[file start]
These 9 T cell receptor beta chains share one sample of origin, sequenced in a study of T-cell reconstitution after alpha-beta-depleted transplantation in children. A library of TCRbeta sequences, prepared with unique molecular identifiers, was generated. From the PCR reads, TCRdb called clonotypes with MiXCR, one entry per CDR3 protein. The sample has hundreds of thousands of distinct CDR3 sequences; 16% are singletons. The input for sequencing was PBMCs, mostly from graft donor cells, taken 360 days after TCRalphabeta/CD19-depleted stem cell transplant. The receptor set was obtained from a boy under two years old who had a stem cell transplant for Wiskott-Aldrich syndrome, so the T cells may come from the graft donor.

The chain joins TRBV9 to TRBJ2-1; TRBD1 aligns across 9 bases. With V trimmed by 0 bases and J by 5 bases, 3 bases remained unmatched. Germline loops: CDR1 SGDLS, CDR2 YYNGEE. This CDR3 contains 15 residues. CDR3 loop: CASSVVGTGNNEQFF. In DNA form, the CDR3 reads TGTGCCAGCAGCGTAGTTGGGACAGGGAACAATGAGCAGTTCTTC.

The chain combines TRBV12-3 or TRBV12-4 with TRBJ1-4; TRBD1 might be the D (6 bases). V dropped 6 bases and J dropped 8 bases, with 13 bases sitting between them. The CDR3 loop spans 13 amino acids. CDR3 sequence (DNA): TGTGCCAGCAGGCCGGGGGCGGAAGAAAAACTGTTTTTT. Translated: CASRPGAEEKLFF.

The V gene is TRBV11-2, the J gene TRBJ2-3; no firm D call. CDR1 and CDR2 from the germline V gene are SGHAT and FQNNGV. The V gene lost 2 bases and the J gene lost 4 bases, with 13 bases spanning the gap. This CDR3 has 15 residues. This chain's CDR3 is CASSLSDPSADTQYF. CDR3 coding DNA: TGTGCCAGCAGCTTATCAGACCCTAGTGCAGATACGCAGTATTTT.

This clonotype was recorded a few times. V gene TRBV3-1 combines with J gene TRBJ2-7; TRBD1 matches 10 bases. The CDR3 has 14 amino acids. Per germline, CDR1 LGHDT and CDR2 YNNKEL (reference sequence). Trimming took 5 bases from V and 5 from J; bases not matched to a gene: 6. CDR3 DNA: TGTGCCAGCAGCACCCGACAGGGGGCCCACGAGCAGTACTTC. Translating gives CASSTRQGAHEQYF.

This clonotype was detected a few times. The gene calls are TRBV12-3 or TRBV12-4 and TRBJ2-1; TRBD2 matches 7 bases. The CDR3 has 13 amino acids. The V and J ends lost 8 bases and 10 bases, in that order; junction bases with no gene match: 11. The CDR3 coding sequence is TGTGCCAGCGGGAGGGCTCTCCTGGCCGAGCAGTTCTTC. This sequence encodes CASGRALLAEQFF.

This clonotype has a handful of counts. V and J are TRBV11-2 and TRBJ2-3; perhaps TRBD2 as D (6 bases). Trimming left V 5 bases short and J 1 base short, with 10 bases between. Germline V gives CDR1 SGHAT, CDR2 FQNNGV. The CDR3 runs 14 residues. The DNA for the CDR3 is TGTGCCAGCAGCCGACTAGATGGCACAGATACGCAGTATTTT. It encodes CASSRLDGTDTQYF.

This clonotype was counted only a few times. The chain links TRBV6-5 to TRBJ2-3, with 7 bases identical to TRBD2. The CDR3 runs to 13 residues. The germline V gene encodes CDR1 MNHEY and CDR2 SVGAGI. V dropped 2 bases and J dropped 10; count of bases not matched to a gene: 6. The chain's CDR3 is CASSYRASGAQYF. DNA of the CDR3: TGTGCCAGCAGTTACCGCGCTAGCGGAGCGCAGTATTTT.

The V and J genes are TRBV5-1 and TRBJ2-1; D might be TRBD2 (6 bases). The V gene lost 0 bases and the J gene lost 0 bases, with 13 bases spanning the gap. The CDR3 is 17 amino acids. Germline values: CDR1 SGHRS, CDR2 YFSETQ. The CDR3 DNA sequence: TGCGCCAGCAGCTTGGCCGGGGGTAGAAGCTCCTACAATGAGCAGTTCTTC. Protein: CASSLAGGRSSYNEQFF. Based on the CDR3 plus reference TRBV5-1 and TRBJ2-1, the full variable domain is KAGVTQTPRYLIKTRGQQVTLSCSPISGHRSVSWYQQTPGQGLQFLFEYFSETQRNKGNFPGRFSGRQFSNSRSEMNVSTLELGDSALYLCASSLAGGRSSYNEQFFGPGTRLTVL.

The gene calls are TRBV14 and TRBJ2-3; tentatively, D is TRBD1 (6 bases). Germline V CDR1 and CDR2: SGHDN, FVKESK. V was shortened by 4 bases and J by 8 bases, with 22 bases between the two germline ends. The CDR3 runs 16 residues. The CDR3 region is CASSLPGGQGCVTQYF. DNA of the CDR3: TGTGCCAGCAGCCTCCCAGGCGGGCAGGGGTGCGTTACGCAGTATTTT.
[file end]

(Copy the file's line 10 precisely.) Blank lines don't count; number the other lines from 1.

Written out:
The gene calls are TRBV14 and TRBJ2-3; tentatively, D is TRBD1 (6 bases). Germline V CDR1 and CDR2: SGHDN, FVKESK. V was shortened by 4 bases and J by 8 bases, with 22 bases between the two germline ends. The CDR3 runs 16 residues. The CDR3 region is CASSLPGGQGCVTQYF. DNA of the CDR3: TGTGCCAGCAGCCTCCCAGGCGGGCAGGGGTGCGTTACGCAGTATTTT.